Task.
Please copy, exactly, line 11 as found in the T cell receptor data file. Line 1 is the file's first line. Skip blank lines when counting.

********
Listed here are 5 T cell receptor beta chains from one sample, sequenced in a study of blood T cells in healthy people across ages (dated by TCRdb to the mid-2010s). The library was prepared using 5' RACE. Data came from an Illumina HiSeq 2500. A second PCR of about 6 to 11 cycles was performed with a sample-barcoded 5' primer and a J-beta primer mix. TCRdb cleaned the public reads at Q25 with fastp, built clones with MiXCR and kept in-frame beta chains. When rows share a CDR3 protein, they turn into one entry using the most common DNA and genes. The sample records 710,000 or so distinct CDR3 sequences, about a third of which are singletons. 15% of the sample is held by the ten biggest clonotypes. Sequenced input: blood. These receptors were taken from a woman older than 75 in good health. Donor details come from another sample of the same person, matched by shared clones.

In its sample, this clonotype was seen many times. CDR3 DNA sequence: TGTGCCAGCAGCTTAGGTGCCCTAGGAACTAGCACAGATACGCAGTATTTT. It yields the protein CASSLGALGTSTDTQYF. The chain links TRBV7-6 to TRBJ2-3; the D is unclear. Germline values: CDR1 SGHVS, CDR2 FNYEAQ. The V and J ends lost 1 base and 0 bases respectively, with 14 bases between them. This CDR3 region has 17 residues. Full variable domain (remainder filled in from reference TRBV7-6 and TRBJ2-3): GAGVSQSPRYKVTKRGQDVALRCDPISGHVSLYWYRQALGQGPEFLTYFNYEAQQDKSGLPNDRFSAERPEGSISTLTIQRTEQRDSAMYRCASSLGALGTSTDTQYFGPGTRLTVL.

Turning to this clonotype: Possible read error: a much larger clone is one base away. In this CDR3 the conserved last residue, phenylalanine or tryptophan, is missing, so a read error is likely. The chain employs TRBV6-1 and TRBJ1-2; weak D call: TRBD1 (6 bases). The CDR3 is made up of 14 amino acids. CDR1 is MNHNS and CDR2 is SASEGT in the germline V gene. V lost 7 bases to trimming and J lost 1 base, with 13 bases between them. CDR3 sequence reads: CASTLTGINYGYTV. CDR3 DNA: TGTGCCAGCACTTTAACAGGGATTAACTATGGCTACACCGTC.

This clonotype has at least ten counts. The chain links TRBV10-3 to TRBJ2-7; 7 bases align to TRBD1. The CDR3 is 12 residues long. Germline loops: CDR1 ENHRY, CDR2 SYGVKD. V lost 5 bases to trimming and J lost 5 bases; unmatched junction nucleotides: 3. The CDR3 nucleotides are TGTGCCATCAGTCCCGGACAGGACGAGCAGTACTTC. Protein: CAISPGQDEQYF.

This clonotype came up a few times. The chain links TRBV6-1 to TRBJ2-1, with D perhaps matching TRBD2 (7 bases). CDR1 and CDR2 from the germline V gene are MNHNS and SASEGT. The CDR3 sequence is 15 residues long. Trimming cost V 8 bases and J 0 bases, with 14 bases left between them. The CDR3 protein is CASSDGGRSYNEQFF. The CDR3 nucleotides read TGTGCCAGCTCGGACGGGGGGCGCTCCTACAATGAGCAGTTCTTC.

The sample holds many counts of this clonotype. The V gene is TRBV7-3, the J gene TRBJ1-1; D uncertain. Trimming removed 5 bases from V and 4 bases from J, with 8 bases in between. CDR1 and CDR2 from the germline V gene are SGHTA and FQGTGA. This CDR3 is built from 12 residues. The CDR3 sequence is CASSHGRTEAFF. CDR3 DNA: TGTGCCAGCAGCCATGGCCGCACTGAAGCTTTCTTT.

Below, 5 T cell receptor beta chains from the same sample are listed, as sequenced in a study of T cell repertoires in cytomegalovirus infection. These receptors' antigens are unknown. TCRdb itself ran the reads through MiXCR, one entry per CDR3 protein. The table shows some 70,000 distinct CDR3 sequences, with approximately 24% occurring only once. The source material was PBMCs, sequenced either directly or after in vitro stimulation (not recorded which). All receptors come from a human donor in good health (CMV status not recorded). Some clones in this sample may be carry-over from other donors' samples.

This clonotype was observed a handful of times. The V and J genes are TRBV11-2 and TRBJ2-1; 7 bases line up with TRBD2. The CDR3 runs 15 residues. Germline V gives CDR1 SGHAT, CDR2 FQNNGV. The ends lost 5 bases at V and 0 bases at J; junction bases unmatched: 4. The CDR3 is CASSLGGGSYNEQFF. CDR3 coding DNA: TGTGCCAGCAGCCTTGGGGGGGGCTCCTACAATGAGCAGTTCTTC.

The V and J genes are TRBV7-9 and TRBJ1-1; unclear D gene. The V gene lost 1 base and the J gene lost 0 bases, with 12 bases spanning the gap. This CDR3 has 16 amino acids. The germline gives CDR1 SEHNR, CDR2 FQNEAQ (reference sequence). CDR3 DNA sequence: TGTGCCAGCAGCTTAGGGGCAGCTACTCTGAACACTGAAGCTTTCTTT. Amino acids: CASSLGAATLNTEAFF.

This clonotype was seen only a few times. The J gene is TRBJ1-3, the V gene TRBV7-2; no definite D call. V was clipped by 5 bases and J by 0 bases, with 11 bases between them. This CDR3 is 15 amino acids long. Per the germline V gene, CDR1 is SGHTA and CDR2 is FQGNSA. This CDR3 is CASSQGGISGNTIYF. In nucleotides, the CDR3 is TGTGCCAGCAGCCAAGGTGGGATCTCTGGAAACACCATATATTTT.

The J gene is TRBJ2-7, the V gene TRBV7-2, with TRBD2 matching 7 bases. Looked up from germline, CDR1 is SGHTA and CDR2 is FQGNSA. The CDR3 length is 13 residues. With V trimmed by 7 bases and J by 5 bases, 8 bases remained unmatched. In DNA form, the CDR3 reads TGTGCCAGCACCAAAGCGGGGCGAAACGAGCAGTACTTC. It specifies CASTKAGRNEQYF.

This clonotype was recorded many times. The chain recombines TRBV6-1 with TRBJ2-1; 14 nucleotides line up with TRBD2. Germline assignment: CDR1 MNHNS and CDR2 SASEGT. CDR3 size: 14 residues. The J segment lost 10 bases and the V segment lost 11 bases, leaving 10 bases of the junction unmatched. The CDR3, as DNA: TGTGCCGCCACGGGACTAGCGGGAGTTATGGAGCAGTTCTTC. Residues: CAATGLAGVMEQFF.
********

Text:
The J gene is TRBJ2-7, the V gene TRBV7-2, with TRBD2 matching 7 bases. Looked up from germline, CDR1 is SGHTA and CDR2 is FQGNSA. The CDR3 length is 13 residues. With V trimmed by 7 bases and J by 5 bases, 8 bases remained unmatched. In DNA form, the CDR3 reads TGTGCCAGCACCAAAGCGGGGCGAAACGAGCAGTACTTC. It specifies CASTKAGRNEQYF.